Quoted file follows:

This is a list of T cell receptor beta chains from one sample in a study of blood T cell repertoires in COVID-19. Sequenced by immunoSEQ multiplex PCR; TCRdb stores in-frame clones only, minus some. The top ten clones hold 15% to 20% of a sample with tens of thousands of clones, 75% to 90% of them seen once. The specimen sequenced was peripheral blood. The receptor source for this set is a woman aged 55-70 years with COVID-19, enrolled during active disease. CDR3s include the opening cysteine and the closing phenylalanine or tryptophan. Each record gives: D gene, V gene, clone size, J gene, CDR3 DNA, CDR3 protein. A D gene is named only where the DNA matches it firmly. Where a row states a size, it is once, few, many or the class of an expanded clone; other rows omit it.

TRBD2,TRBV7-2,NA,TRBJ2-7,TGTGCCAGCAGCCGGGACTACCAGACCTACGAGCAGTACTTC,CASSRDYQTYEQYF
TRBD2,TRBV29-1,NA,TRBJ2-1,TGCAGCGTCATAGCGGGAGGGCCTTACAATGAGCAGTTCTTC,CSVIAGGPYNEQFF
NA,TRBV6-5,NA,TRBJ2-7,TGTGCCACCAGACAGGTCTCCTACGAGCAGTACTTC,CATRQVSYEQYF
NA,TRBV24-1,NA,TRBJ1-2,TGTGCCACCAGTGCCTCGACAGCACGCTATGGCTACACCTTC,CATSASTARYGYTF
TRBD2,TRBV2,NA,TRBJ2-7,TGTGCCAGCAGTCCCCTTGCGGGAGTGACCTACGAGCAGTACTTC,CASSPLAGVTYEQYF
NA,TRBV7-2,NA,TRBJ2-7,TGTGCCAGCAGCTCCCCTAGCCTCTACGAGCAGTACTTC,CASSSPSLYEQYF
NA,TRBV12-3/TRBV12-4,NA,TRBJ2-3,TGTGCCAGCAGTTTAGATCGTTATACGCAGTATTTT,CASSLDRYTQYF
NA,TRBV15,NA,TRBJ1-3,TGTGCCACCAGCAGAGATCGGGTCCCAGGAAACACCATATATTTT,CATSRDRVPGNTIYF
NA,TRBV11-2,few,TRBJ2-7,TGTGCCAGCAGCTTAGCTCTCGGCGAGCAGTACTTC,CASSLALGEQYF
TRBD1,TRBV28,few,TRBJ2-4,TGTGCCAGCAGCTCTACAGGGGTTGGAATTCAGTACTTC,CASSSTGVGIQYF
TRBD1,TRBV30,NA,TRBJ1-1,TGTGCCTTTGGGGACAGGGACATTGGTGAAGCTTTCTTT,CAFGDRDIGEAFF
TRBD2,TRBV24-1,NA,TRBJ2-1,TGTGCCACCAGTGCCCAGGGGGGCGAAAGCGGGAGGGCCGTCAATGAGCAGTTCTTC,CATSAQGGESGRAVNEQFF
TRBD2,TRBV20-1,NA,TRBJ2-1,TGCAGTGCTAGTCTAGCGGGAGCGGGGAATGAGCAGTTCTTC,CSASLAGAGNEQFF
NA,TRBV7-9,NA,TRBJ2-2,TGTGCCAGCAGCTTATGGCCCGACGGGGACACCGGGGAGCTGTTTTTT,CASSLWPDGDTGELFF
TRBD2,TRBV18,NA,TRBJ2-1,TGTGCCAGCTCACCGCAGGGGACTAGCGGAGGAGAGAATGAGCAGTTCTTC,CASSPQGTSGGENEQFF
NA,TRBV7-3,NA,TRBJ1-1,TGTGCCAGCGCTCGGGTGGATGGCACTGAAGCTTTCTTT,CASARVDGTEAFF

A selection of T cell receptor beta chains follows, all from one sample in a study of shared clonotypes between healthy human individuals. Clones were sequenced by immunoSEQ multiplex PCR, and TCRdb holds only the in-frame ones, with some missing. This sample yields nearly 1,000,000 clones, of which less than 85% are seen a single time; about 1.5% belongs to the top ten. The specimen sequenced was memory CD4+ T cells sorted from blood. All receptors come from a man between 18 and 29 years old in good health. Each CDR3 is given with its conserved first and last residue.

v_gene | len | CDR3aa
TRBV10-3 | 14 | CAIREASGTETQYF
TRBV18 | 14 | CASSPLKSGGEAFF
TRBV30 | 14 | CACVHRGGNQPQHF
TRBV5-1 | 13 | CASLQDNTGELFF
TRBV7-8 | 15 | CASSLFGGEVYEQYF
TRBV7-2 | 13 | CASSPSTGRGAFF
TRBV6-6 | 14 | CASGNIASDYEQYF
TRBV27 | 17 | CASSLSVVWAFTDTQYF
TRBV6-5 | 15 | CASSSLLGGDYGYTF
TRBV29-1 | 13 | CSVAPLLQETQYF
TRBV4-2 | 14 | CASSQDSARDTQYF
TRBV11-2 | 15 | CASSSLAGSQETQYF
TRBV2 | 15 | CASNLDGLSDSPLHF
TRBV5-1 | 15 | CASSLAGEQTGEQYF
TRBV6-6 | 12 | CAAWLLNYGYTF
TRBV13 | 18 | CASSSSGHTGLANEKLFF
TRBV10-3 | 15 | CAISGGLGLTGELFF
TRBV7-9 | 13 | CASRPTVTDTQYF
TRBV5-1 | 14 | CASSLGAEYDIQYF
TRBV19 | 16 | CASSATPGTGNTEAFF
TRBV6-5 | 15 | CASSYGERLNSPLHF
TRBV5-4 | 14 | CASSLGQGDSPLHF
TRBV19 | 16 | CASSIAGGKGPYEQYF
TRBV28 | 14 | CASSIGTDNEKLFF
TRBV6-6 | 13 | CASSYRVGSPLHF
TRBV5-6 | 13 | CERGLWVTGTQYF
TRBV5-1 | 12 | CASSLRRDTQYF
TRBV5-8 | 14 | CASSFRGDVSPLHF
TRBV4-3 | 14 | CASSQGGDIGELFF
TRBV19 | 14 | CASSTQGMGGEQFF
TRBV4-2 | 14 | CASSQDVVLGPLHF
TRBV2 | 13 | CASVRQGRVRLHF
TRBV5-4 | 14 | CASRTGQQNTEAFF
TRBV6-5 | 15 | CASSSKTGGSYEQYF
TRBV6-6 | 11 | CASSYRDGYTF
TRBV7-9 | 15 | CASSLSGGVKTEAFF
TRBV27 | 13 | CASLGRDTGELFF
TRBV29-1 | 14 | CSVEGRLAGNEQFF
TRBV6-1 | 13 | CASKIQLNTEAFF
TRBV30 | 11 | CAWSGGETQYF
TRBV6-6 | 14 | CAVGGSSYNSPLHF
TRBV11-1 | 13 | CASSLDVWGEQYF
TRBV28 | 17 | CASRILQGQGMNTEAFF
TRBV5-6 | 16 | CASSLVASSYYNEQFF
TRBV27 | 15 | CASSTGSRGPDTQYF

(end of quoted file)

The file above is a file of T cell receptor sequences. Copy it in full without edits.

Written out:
This is a list of T cell receptor beta chains from one sample in a study of blood T cell repertoires in COVID-19. Sequenced by immunoSEQ multiplex PCR; TCRdb stores in-frame clones only, minus some. The top ten clones hold 15% to 20% of a sample with tens of thousands of clones, 75% to 90% of them seen once. The specimen sequenced was peripheral blood. The receptor source for this set is a woman aged 55-70 years with COVID-19, enrolled during active disease. CDR3s include the opening cysteine and the closing phenylalanine or tryptophan. Each record gives: D gene, V gene, clone size, J gene, CDR3 DNA, CDR3 protein. A D gene is named only where the DNA matches it firmly. Where a row states a size, it is once, few, many or the class of an expanded clone; other rows omit it.

TRBD2,TRBV7-2,NA,TRBJ2-7,TGTGCCAGCAGCCGGGACTACCAGACCTACGAGCAGTACTTC,CASSRDYQTYEQYF
TRBD2,TRBV29-1,NA,TRBJ2-1,TGCAGCGTCATAGCGGGAGGGCCTTACAATGAGCAGTTCTTC,CSVIAGGPYNEQFF
NA,TRBV6-5,NA,TRBJ2-7,TGTGCCACCAGACAGGTCTCCTACGAGCAGTACTTC,CATRQVSYEQYF
NA,TRBV24-1,NA,TRBJ1-2,TGTGCCACCAGTGCCTCGACAGCACGCTATGGCTACACCTTC,CATSASTARYGYTF
TRBD2,TRBV2,NA,TRBJ2-7,TGTGCCAGCAGTCCCCTTGCGGGAGTGACCTACGAGCAGTACTTC,CASSPLAGVTYEQYF
NA,TRBV7-2,NA,TRBJ2-7,TGTGCCAGCAGCTCCCCTAGCCTCTACGAGCAGTACTTC,CASSSPSLYEQYF
NA,TRBV12-3/TRBV12-4,NA,TRBJ2-3,TGTGCCAGCAGTTTAGATCGTTATACGCAGTATTTT,CASSLDRYTQYF
NA,TRBV15,NA,TRBJ1-3,TGTGCCACCAGCAGAGATCGGGTCCCAGGAAACACCATATATTTT,CATSRDRVPGNTIYF
NA,TRBV11-2,few,TRBJ2-7,TGTGCCAGCAGCTTAGCTCTCGGCGAGCAGTACTTC,CASSLALGEQYF
TRBD1,TRBV28,few,TRBJ2-4,TGTGCCAGCAGCTCTACAGGGGTTGGAATTCAGTACTTC,CASSSTGVGIQYF
TRBD1,TRBV30,NA,TRBJ1-1,TGTGCCTTTGGGGACAGGGACATTGGTGAAGCTTTCTTT,CAFGDRDIGEAFF
TRBD2,TRBV24-1,NA,TRBJ2-1,TGTGCCACCAGTGCCCAGGGGGGCGAAAGCGGGAGGGCCGTCAATGAGCAGTTCTTC,CATSAQGGESGRAVNEQFF
TRBD2,TRBV20-1,NA,TRBJ2-1,TGCAGTGCTAGTCTAGCGGGAGCGGGGAATGAGCAGTTCTTC,CSASLAGAGNEQFF
NA,TRBV7-9,NA,TRBJ2-2,TGTGCCAGCAGCTTATGGCCCGACGGGGACACCGGGGAGCTGTTTTTT,CASSLWPDGDTGELFF
TRBD2,TRBV18,NA,TRBJ2-1,TGTGCCAGCTCACCGCAGGGGACTAGCGGAGGAGAGAATGAGCAGTTCTTC,CASSPQGTSGGENEQFF
NA,TRBV7-3,NA,TRBJ1-1,TGTGCCAGCGCTCGGGTGGATGGCACTGAAGCTTTCTTT,CASARVDGTEAFF

A selection of T cell receptor beta chains follows, all from one sample in a study of shared clonotypes between healthy human individuals. Clones were sequenced by immunoSEQ multiplex PCR, and TCRdb holds only the in-frame ones, with some missing. This sample yields nearly 1,000,000 clones, of which less than 85% are seen a single time; about 1.5% belongs to the top ten. The specimen sequenced was memory CD4+ T cells sorted from blood. All receptors come from a man between 18 and 29 years old in good health. Each CDR3 is given with its conserved first and last residue.

v_gene | len | CDR3aa
TRBV10-3 | 14 | CAIREASGTETQYF
TRBV18 | 14 | CASSPLKSGGEAFF
TRBV30 | 14 | CACVHRGGNQPQHF
TRBV5-1 | 13 | CASLQDNTGELFF
TRBV7-8 | 15 | CASSLFGGEVYEQYF
TRBV7-2 | 13 | CASSPSTGRGAFF
TRBV6-6 | 14 | CASGNIASDYEQYF
TRBV27 | 17 | CASSLSVVWAFTDTQYF
TRBV6-5 | 15 | CASSSLLGGDYGYTF
TRBV29-1 | 13 | CSVAPLLQETQYF
TRBV4-2 | 14 | CASSQDSARDTQYF
TRBV11-2 | 15 | CASSSLAGSQETQYF
TRBV2 | 15 | CASNLDGLSDSPLHF
TRBV5-1 | 15 | CASSLAGEQTGEQYF
TRBV6-6 | 12 | CAAWLLNYGYTF
TRBV13 | 18 | CASSSSGHTGLANEKLFF
TRBV10-3 | 15 | CAISGGLGLTGELFF
TRBV7-9 | 13 | CASRPTVTDTQYF
TRBV5-1 | 14 | CASSLGAEYDIQYF
TRBV19 | 16 | CASSATPGTGNTEAFF
TRBV6-5 | 15 | CASSYGERLNSPLHF
TRBV5-4 | 14 | CASSLGQGDSPLHF
TRBV19 | 16 | CASSIAGGKGPYEQYF
TRBV28 | 14 | CASSIGTDNEKLFF
TRBV6-6 | 13 | CASSYRVGSPLHF
TRBV5-6 | 13 | CERGLWVTGTQYF
TRBV5-1 | 12 | CASSLRRDTQYF
TRBV5-8 | 14 | CASSFRGDVSPLHF
TRBV4-3 | 14 | CASSQGGDIGELFF
TRBV19 | 14 | CASSTQGMGGEQFF
TRBV4-2 | 14 | CASSQDVVLGPLHF
TRBV2 | 13 | CASVRQGRVRLHF
TRBV5-4 | 14 | CASRTGQQNTEAFF
TRBV6-5 | 15 | CASSSKTGGSYEQYF
TRBV6-6 | 11 | CASSYRDGYTF
TRBV7-9 | 15 | CASSLSGGVKTEAFF
TRBV27 | 13 | CASLGRDTGELFF
TRBV29-1 | 14 | CSVEGRLAGNEQFF
TRBV6-1 | 13 | CASKIQLNTEAFF
TRBV30 | 11 | CAWSGGETQYF
TRBV6-6 | 14 | CAVGGSSYNSPLHF
TRBV11-1 | 13 | CASSLDVWGEQYF
TRBV28 | 17 | CASRILQGQGMNTEAFF
TRBV5-6 | 16 | CASSLVASSYYNEQFF
TRBV27 | 15 | CASSTGSRGPDTQYF